Here are three of my most important and favorite photoshop tools I use for when designing digital assets:
Fill / Content-Aware
I remember the day I learned this technique. It felt like being a kid on Christmas morning opening a brand new toy. Only this toy makes my life much easier.
Designers are constantly challenged with trying to fit a client-approved photo into the canvas. Along with logo, typography, and a digital call-to-action (button). More often than not the subject matter in the photo blends with these elements. With less negative space to work with, I had to constantly airbrush and clone more of the photograph. It’s not easy, and it’s time consuming. Content-Aware scans the contents of the image to figure out what the photo would have looked like if the unwanted object or area had never been there. It lets you repair or replace larger, more challenging areas, even multiple areas at once. Simply create selections around them and let Photoshop do the rest. Amazing! This provides more negative space for logo, typography, and buttons and less conflict with the subject matter.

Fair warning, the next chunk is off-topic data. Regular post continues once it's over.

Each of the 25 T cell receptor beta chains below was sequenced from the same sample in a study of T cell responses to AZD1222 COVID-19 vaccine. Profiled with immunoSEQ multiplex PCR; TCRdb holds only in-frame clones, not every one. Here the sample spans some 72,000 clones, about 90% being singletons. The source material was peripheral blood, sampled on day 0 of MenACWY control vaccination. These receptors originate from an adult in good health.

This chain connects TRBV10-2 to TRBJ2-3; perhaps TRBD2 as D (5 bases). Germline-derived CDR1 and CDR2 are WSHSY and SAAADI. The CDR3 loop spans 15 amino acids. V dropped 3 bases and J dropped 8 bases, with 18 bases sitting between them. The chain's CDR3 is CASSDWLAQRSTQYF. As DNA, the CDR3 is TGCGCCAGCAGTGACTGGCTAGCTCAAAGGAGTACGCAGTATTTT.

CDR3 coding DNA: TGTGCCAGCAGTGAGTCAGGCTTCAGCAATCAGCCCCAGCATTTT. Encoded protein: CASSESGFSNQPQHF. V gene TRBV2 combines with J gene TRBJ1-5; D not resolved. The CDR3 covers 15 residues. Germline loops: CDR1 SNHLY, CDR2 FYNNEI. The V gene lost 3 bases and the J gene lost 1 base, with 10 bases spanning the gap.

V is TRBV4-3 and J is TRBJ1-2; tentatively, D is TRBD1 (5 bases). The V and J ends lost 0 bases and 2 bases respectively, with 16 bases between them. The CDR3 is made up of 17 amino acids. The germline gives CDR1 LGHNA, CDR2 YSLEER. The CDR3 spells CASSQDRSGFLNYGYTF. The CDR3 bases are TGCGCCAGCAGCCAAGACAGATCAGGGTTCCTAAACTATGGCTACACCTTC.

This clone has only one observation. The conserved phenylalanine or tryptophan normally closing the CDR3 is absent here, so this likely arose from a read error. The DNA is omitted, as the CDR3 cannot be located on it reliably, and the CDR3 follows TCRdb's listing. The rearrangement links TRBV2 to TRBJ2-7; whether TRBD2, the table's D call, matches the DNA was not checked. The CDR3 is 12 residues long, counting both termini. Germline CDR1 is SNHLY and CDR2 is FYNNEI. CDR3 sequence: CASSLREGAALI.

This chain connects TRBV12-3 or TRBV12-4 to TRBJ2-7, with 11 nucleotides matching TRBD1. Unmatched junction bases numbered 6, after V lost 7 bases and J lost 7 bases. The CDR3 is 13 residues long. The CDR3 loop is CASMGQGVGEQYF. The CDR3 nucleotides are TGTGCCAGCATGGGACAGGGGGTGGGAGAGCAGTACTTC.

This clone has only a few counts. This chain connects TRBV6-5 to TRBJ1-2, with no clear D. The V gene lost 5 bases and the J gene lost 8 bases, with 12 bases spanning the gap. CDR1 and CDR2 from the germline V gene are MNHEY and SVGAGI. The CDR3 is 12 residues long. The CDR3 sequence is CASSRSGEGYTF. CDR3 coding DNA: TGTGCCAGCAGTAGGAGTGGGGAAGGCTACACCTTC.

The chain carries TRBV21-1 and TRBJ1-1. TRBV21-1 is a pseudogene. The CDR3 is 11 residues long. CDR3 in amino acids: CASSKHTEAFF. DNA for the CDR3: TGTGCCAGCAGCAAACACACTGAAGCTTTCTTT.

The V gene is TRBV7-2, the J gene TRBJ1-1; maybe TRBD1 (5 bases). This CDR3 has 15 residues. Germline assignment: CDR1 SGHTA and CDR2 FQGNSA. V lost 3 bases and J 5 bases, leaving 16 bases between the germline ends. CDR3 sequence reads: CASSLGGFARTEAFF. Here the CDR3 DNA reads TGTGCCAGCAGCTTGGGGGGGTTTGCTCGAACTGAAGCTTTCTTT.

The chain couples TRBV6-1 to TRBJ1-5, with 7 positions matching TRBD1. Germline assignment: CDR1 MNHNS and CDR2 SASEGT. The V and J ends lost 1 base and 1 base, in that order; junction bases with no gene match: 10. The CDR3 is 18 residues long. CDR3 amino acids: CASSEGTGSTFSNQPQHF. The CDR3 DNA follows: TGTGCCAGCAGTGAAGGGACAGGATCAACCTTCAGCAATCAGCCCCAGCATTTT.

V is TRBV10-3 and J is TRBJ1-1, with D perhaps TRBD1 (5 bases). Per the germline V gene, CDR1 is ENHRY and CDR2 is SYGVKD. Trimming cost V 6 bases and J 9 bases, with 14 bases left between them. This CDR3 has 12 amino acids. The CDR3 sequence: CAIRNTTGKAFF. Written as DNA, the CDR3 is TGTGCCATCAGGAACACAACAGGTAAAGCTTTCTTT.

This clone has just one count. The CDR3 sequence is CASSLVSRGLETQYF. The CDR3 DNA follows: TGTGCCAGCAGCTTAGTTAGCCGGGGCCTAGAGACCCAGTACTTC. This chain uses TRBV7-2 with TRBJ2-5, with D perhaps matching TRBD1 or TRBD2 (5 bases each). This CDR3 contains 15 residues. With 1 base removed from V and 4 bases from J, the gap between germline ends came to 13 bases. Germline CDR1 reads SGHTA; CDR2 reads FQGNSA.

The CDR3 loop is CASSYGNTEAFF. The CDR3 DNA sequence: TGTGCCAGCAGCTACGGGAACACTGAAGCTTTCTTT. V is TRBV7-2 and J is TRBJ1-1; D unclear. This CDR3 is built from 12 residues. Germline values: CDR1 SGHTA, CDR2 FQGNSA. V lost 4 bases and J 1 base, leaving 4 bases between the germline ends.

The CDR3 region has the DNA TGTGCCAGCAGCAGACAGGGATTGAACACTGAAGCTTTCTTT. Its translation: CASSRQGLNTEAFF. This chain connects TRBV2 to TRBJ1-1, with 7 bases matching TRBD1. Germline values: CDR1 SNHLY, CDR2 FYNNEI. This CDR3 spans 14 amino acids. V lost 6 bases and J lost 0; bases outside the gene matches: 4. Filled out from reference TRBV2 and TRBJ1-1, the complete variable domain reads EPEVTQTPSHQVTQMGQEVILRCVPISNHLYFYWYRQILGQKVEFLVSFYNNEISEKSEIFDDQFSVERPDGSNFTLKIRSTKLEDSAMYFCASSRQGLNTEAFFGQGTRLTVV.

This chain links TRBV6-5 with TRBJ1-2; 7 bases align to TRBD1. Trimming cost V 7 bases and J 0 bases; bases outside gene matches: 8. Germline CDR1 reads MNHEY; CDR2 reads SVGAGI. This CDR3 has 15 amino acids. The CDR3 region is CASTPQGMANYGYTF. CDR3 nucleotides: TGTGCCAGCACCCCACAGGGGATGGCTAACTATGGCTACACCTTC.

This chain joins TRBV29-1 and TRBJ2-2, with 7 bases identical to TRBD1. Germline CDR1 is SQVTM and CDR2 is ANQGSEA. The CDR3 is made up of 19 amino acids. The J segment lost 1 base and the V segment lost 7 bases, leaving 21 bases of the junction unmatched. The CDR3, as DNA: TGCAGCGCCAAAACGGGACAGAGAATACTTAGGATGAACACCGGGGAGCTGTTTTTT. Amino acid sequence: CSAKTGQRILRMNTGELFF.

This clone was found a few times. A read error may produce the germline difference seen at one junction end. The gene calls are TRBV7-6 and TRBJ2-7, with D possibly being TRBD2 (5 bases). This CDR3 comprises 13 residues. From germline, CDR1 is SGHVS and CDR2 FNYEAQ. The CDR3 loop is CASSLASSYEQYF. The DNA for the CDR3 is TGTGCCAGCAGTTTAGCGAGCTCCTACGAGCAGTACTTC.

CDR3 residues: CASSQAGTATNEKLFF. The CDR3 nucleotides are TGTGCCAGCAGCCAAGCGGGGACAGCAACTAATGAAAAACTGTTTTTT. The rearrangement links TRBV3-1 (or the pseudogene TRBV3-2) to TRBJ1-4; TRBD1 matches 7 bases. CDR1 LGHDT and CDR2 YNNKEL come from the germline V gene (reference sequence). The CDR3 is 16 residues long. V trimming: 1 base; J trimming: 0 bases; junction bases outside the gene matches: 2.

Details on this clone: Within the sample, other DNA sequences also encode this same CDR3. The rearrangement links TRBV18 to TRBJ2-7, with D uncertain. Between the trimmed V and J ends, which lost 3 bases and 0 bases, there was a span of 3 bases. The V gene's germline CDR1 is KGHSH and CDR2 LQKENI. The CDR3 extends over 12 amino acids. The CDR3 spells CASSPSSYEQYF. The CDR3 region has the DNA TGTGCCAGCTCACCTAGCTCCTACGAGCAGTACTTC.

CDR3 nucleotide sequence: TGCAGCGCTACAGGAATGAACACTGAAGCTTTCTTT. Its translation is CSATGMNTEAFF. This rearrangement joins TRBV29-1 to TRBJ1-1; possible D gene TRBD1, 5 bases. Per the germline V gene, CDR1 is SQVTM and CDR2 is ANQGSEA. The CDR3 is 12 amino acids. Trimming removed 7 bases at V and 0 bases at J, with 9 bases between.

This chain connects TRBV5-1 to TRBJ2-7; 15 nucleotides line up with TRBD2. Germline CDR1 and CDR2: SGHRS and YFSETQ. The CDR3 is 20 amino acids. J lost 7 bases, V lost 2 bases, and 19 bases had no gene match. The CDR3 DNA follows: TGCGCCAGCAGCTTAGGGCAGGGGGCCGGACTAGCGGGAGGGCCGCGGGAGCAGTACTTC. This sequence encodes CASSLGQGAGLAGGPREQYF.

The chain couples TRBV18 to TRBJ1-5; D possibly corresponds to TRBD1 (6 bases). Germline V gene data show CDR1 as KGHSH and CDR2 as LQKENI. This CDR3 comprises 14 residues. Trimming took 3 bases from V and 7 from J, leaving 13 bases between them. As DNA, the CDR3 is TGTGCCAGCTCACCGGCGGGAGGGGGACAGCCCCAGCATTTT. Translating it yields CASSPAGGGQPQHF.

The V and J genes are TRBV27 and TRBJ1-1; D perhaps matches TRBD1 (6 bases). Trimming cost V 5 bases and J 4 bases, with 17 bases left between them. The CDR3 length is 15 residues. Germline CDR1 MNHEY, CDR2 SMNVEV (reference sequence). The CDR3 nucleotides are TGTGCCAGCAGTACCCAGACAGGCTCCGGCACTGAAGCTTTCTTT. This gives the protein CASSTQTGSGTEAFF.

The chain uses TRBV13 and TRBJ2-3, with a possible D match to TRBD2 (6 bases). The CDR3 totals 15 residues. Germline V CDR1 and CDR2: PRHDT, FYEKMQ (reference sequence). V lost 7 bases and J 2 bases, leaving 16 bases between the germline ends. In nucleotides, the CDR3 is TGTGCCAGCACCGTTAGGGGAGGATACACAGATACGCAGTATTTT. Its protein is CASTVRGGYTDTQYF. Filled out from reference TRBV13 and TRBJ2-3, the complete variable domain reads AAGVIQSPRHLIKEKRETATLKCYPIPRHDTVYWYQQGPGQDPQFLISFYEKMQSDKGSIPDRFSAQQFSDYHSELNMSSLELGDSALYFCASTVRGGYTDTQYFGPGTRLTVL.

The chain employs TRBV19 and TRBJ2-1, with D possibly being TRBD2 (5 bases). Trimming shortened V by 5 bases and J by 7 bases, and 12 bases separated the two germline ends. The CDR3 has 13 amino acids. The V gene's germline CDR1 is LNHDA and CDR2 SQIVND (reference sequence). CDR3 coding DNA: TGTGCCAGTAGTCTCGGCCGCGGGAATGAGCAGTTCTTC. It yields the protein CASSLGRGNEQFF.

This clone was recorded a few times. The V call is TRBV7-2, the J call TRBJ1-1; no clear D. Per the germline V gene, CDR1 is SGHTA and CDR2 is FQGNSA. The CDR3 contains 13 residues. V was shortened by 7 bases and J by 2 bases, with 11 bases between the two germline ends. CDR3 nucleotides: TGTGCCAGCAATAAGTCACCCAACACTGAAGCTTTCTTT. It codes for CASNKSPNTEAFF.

Back in the day, Photoshop files would have hundreds of different layers. Files were confusing and cluttered. Later, “Groups” were created and this made for more efficient organization of the layered mess. But Smart Objects one-upped layer groups.
Creating Layer Groups into Smart Objects has made website creation much easier to maintain. Designers can create primary navigations, menus, and footer navigations in Layer Groups and then convert them to Smart Objects, which generates a .PSB file. That .PSB can be linked to multiple .PSD files from one source file. That way if you make an edit to the primary navigation (.PSB file) it will update all .PSD pulling it in. This concept is similar to how InDesign works. Smart Objects can be vector files or photographs too. They can be edited in Illustrator and the changes linked back to Photoshop.
I find this photo editing tool to be the digital designer’s secret weapon. It’s the tool you use when type is not legible on a photo or it’s too hard to read. Text is texture. Photos have texture. So when you have one texture on top of the another, it often causes legibility problems. Lowering the Dodge or Burn output and subtly brushing it behind the copy will make your copy more legible. Of course, you have may have to change a color or shadow, but at least you can maintain your design composition to make the copy more legible at the same time.
Those are my three favorite Photoshop tools. I’d love to hear what your’s are.